I shouldn’t be smug about this. Being smug tempts fate. But I can’t help it, because I don’t have to sign up for Obamacare! That’s right. Because I am an expat I can completely ignore all the nonsense and overreach of the U.S government as it forces everyone residing in the U.S. to purchase a product even if they don’t want it. As an expat who resides more than 330 days per year outside of the U.S. I am presumed to have “Minimal Essential Coverage” under the ACA so I am not required to purchase health insurance and am not subject to any penalty for not doing so.

So now that I have tempted fate by gloating about this I will worry that the USG overreach will extend further, and in the future they will force people like me who don’t even visit the U.S., and therefore cannot receive medical care in the U.S., to purchase U.S. health insurance anyway. They could very well do that since they already do many things that are completely unreasonable. Perhaps if they do force that on expats they will make some sense of it by requiring insurance benefits to be paid to where we actually use medical services, which is at our local medical facilities outside the U.S. That might be reasonable, although it is likely that the cost of insurance will far exceed any benefit we receive. That’s because I can meet my “Minimal Essential Coverage” by paying out of pocket since I get better health care at a fraction of the cost compared to the U.S. Here’s a good example, my foot surgery at Siriraj Hospital.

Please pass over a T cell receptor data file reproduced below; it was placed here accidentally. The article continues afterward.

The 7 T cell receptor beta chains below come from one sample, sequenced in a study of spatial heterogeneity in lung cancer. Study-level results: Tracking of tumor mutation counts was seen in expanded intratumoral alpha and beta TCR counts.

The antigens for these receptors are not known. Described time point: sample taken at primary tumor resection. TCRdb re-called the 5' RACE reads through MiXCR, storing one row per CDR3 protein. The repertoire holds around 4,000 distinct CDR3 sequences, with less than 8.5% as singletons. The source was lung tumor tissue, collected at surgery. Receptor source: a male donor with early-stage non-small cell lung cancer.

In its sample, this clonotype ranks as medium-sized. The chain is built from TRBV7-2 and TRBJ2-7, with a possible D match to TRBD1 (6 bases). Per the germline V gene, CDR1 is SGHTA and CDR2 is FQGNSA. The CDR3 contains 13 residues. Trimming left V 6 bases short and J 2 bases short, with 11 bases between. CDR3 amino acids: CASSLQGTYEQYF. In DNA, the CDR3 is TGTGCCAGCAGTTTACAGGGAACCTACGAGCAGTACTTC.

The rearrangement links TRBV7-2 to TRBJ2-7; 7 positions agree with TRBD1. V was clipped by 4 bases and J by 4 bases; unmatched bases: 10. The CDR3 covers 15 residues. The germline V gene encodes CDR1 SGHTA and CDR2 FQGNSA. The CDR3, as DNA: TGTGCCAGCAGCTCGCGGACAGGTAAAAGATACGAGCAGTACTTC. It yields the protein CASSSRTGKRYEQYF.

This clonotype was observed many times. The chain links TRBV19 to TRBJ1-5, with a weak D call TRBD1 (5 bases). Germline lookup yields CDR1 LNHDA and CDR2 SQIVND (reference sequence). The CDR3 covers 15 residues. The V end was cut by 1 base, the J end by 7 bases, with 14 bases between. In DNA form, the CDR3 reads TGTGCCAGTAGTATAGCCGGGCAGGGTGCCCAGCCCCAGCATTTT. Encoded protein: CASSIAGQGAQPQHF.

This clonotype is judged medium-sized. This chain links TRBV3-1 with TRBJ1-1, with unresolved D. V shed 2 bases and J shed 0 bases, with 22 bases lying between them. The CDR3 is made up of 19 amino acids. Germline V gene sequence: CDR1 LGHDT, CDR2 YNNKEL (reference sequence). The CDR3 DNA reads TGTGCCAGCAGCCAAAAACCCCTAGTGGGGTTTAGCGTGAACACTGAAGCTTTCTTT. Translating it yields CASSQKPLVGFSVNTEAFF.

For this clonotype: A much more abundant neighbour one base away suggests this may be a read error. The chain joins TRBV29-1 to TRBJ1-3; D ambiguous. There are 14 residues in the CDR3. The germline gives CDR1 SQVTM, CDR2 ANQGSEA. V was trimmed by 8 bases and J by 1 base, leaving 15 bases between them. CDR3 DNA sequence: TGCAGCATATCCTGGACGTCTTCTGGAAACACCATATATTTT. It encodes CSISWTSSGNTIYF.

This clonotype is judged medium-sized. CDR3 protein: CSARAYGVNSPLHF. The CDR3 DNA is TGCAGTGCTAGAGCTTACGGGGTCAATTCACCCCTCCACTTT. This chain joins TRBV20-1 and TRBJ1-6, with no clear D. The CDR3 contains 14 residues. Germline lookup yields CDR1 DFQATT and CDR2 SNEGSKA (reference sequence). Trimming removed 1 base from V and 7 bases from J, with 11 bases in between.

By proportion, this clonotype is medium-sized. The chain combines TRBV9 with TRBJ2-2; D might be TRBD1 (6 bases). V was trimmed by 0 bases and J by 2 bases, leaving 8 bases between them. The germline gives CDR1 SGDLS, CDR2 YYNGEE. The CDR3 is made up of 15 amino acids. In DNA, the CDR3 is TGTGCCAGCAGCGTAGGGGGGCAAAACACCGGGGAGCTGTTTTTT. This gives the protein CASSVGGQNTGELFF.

After I had that surgery I wondered how much would it cost in the U.S. Questions like that have long been tough to answer due to the sleazy evasiveness of the U.S. medical industry who won’t quote prices and just drop a bomb on you afterwards with outrageous fees. For this post I did some Googling and found something interesting called HealthCareBluebook.com. They list a “fair price” of US$16,398 for foot surgery consisting of $2,074 for physician services, $13,855 for hospital services, and $469 for anesthesia services. Here is the link. Interesting. That is 20 times the price I paid when I had my surgery at Siriraj Hospital in Bangkok by one of the top foot specialists in the country. Let me just say that I am a bit surprised the multiple is that high. I was expecting a multiple of 5 to 10.